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CT Cardiac Examination

What Is CT Cardiac?

  • CT Cardiac examination is performed to assess the risk of heart disease using the CT scan scanner.
  • A stable and low heart rate is important to allow the image of the heart to be visualised clearly as seen in the Figure 3.
  • Contrast medium is used to visualise the blood vessels.
  • CT Cardiac examination is a relatively safe and fast procedure.

Reasons For A CT Cardiac Examination

Some of the main reasons for CT Cardiac examination is to visualise and study the vessels of the heart. Normally CT Cardiac is performed because of: (Shakespeare C., 2014):

  • You are experiencing pain/ tightness in your chest
  • Hypertension
  • Family history of heart disease
  • Still experiencing chest pain after heart surgery

How And Where Can I Get This Examination?

This examination can only be requested by a specialist and performed at hospitals equipped with CT facilities.

Before examination

  • Inform your doctor or radiographer if you are pregnant or suspect that you may be pregnant.
  • Avoid drinks that contain caffein a day before the examination.
  • You need to take steroids, if you have previous allergies or have had asthma.
  • You will need to take medications to stabilise and reduce the heart beat (e.g : Metoprolol/ Beta Bloker).
  • You have to fast 4 – 6 hours before examination.
  • A needle (branula) will be inserted into the vein.
  • You need to undress or accessories from your body and change to hospital gown.
  • Your weight. Heart beat and blood ppressure will be taken prior to the examination.
  • A stable heart rate is necessary to ensure successful examination.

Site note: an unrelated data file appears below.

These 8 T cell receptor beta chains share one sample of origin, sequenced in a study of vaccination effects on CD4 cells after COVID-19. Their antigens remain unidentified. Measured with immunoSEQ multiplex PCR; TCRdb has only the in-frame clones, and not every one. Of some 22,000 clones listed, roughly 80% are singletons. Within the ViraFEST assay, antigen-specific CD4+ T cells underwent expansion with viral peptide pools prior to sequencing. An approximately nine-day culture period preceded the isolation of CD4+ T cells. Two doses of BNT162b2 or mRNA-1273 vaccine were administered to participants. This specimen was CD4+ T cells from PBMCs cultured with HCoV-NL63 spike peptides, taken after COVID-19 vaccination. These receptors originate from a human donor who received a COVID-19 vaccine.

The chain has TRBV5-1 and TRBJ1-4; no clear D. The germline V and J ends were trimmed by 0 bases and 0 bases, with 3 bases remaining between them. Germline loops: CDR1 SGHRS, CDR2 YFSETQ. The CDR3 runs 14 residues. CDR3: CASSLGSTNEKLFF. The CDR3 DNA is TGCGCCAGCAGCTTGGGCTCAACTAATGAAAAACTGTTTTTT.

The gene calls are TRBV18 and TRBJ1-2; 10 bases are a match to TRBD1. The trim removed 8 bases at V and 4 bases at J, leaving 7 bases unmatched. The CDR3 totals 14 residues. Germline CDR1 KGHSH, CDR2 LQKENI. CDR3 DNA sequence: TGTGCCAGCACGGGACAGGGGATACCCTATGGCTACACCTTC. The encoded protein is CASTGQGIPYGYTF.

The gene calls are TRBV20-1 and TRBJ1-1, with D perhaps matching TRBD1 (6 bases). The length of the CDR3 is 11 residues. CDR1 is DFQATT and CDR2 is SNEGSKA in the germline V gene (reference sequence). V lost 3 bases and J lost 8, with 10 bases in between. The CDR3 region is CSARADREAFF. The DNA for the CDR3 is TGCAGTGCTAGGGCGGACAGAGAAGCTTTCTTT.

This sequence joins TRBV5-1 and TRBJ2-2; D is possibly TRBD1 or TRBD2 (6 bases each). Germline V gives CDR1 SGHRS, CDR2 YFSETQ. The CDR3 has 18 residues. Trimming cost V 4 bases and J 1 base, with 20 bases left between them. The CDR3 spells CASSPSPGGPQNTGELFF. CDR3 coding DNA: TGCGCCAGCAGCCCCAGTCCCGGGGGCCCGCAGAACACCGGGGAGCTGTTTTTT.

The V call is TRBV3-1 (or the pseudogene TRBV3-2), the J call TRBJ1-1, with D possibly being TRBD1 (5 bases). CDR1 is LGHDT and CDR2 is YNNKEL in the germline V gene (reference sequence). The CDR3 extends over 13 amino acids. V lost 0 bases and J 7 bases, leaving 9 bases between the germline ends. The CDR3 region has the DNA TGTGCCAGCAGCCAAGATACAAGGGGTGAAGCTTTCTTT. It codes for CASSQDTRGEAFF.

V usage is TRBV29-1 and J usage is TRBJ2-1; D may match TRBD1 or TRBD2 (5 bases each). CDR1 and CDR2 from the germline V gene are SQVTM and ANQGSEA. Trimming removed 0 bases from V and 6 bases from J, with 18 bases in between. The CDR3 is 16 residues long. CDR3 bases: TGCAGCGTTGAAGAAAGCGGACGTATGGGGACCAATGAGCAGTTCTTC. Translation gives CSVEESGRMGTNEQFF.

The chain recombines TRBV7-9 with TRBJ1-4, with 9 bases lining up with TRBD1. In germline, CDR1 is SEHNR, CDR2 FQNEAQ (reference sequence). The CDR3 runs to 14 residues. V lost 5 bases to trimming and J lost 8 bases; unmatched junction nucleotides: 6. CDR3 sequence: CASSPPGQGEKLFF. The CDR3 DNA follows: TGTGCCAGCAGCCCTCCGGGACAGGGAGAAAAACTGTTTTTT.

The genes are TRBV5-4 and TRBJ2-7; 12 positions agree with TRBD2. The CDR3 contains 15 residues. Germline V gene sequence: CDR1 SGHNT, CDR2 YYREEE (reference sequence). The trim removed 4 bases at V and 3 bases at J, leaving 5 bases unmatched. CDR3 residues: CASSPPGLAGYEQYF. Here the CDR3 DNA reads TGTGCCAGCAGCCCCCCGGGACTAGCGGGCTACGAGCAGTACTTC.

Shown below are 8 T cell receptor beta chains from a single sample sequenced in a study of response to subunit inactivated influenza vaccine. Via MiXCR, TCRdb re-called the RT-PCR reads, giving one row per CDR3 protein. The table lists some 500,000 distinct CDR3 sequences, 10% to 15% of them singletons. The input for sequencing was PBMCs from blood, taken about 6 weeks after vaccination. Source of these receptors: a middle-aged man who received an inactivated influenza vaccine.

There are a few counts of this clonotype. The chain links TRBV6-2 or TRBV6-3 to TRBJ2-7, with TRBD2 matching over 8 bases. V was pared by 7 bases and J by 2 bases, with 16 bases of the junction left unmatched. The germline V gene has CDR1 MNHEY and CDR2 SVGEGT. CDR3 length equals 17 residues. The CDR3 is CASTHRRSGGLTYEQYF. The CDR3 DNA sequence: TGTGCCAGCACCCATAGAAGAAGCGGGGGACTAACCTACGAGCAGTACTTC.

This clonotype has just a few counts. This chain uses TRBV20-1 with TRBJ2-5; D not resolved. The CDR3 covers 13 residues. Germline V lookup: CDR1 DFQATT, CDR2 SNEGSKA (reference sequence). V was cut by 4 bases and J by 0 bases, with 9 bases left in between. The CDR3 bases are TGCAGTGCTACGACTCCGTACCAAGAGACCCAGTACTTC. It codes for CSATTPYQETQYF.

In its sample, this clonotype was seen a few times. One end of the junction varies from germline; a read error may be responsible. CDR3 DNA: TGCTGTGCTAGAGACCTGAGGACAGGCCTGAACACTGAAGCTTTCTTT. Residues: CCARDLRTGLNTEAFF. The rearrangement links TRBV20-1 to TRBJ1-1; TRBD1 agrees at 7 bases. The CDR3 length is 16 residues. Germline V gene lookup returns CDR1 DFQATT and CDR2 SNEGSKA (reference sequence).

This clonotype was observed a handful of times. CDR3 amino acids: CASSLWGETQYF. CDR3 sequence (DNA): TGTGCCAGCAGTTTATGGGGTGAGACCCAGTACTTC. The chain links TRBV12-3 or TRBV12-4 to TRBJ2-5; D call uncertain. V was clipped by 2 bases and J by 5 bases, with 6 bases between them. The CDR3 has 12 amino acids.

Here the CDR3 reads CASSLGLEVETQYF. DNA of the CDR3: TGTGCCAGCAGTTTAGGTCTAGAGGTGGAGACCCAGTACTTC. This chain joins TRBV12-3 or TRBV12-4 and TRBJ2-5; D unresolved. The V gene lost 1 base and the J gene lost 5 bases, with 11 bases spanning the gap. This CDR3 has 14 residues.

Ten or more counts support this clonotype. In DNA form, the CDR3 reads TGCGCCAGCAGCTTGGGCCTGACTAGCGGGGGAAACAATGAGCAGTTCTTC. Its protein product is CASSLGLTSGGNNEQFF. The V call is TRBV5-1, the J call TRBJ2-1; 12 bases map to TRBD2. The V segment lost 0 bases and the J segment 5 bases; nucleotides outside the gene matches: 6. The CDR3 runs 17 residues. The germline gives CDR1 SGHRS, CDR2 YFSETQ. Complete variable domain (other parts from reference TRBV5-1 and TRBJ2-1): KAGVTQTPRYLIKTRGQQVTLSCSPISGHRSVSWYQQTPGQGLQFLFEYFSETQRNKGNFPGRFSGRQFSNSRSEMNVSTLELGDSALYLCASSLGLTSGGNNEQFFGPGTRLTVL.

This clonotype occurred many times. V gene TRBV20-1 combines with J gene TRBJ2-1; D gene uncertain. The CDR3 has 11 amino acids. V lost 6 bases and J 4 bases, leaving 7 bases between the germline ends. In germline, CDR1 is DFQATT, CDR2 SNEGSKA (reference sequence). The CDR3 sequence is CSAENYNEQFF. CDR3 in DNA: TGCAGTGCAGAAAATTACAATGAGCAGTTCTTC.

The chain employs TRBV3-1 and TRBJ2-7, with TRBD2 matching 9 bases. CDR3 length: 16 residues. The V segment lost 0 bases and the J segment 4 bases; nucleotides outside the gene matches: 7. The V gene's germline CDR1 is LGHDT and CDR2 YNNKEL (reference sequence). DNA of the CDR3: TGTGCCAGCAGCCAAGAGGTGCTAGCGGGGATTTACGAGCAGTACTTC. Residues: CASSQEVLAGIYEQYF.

During examination

  • You will be instructed to lie on the examination couch.
  • The radiographer will attach the ECG (Electrocardiogram) leads on your chest ( Figure 1).
  • The radiographer will give clear intsruction of the examination That you need to follow.
  • During the scanning, the patient is allowed to communicate with the radiographer via intercom.
  • The radiographer will place the GTN tablet (Glyceryl Trinitrate) under your tongue to expand the blood vessels.
  • Contrast media will be injected into the vein by the doctor.
  • Contrast media will be injected into the vein by the doctor.

Figure 1: ECG lead location placed on the patients’ chest

Source: http://lifeinthefastlane.com/education/procedures/lead-positioning/




 Figure 2 (a), (b): Calsium Score

Source: National Cancer Institute


pemeriksaan_ct_kardiak_3Figure 3: CTA Cardiac images

Source: Hospital Raja Permaisuri Bainun

After examination

  • The heart beat and blood presure will be monitored before you are allowed to go home.
  • On completion of the examination, you are adviced to follow the appointment given by the requesting clinic.
  • You are allowed to eatand drink plenty of water to speed up the contrast media excretion of the body through the urine.

Examination report

All images that are produced are reviewed by the radiologist and report is prepared.


  1. Cadogan M, 2014, Lead positioning, 3-electrode system, Life In The Fast Lane, (http://lifeinthefastlane.com/education/procedures/lead-positioning/)
  2. Shakespeare C, Kardiak CT Angiography, 2014, (http://www.kardiakctangiography.com/ use_kardiak_ct_angiography.htm)


Last Review : 24 July 2017
Writer : Pushpa Thevi Rajendran
Accreditor : Daud bin Ismail